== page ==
It is pizza party time here at eating/sf and Musical Pairings! And I ask you: what is better than a pizza party? OK, most of us can think of a lot of things that are better than pizza parties, but I know that when I was a child, I thought pizza parties were mind-blowingly awesome. And, in fact, they were mind-blowingly awesome since they usually included Teenage Mutant Ninja Turtles (Donatello was my favorite) and stuffed-crust pizza from Pizza Hut. And to be honest, now that I’m an adult I still think pizza parties are mind-blowingly awesome, but now they tend to incorporate beer, rock ‘n’ roll, and pizza that is slightly more “gourmet” in nature. So for our pizza party, I’m pairing Kasey’s whole-wheat heirloom tomato and finocchiona pizza with David Bowie’s The Rise and Fall of Ziggy Stardust and the Spiders From Mars. After all, while I’m not as inclined to run around with my friends pretending to be a mutated ninja turtle fighting to protect the city from a gang of wannabe ninjas at parties nowadays; this amazing rock n’ roll concept album is no less creative, bizarre and straight-up awesome than the combining mutants and ninjas.
Released in 1972, Ziggy Stardust was the follow-up to Bowie’s phenomenal Hunky Dory LP. The concept is that the album takes place in a futuristic Earth ravaged by natural resource depletion, and as a result the end of the world is a mere five years away. Ziggy Stardust is Bowie’s hero that has been sent to Earth from outer space to send a message of peace and love. The lyrics to the track “Ziggy Stardust” suggest that Bowie’s fictional character is an amalgamation of a number of Bowie’s influences including Jimi Hendrix (i.e the lyrics “screwed down hairdo”, “he played it left hand, but made it too far,” and “jiving us that we were voodoo”), Jim Morrison, and Vince Taylor (who Bowie personally ID’ed as an influence for the character). Of course, although the story is delightfully bizarre, like any good concept album the story isn’t really the highlight – the music is. Thoughtful arrangements featuring everything from pianos to squealing electric guitars flesh out beautiful pop songs that include frequently rely on two to three syllable refrains (i.e. “five years,” “starman,” “it ain’t easy,” “all night,” and “hey man”) to invigorate already lively, electric rockers such as “Starman,” “Ziggy Stardust,” “It Ain’t Easy,” and “Suffragette City” balanced alongside melodramatic ballads like “Lady Stardust” and “Rock ‘N’ Roll Suicide.” Few records achieve such a perfect balance of sophistication, weirdness and mojo, and in my opinion – none do it better. Ziggy Stardust is a timeless classic. And who needs mutant ninja turtles when you have spacemen as awesome as David Bowie? You can score a copy on vinyl from Insound.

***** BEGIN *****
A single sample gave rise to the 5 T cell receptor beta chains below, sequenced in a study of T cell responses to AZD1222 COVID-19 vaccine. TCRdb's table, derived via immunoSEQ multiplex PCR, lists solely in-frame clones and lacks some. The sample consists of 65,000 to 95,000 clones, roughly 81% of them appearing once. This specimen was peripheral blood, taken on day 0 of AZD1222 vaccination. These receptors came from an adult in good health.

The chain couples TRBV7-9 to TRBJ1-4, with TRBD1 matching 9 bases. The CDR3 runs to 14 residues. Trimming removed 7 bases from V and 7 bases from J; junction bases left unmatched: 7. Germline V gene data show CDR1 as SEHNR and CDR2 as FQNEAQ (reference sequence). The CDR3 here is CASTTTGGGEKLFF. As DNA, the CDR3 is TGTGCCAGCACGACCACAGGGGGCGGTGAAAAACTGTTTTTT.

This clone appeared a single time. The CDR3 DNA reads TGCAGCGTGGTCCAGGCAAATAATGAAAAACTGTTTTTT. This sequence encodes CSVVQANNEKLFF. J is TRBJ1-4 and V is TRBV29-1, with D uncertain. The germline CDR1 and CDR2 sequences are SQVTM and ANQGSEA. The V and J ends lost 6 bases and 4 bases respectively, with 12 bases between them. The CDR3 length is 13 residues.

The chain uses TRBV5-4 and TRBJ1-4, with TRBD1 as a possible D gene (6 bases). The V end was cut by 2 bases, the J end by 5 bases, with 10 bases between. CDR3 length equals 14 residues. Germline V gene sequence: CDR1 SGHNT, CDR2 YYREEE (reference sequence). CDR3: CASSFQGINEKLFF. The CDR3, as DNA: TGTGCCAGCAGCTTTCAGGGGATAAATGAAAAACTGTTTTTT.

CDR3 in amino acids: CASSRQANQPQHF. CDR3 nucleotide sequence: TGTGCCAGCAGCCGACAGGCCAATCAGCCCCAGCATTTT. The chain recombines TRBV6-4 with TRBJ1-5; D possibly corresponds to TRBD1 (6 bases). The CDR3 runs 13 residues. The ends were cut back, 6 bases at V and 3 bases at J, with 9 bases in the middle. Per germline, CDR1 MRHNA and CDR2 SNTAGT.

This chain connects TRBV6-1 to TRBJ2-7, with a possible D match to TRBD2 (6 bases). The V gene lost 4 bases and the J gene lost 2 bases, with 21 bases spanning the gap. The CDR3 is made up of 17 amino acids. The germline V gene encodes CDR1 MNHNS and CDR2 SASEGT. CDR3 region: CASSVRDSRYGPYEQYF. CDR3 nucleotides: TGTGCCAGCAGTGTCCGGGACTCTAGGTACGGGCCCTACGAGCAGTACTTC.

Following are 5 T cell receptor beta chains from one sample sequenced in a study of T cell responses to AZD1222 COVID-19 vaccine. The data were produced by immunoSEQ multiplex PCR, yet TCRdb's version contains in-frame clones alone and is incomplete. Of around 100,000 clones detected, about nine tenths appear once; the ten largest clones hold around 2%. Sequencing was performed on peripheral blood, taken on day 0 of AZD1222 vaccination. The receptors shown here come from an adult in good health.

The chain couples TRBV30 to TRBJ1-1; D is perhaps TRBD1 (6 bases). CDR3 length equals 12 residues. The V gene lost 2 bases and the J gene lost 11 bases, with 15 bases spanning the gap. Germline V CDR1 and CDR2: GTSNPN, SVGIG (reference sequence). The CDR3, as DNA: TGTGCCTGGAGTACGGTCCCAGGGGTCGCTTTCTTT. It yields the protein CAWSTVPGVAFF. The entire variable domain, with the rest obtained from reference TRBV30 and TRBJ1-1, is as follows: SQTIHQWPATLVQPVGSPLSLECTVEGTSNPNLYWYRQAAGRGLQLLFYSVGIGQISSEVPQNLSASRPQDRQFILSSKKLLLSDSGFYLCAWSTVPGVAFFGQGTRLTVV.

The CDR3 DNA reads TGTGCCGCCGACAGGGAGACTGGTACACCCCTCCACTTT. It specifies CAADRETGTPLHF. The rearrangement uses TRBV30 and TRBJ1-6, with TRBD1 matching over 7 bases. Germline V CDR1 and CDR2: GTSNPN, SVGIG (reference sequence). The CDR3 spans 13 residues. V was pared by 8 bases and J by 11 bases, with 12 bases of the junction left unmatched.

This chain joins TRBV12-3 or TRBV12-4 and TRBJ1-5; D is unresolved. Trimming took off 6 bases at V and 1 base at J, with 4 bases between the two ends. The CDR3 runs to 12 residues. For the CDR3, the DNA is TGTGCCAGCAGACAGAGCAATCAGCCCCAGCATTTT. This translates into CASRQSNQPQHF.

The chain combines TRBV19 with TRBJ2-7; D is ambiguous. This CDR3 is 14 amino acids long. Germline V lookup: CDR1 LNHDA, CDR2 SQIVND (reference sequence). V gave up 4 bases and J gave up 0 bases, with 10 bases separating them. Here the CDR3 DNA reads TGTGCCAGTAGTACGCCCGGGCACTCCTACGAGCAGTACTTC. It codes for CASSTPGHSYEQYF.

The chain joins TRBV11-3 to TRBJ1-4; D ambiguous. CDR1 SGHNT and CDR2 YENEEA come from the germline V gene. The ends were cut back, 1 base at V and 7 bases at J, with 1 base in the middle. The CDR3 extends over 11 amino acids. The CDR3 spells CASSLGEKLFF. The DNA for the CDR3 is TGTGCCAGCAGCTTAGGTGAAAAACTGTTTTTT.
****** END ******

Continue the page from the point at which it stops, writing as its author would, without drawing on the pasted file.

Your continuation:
Head back to eating/sf to read Kasey’s recipe for whole-wheat heirloom tomato and finocchiona pizza.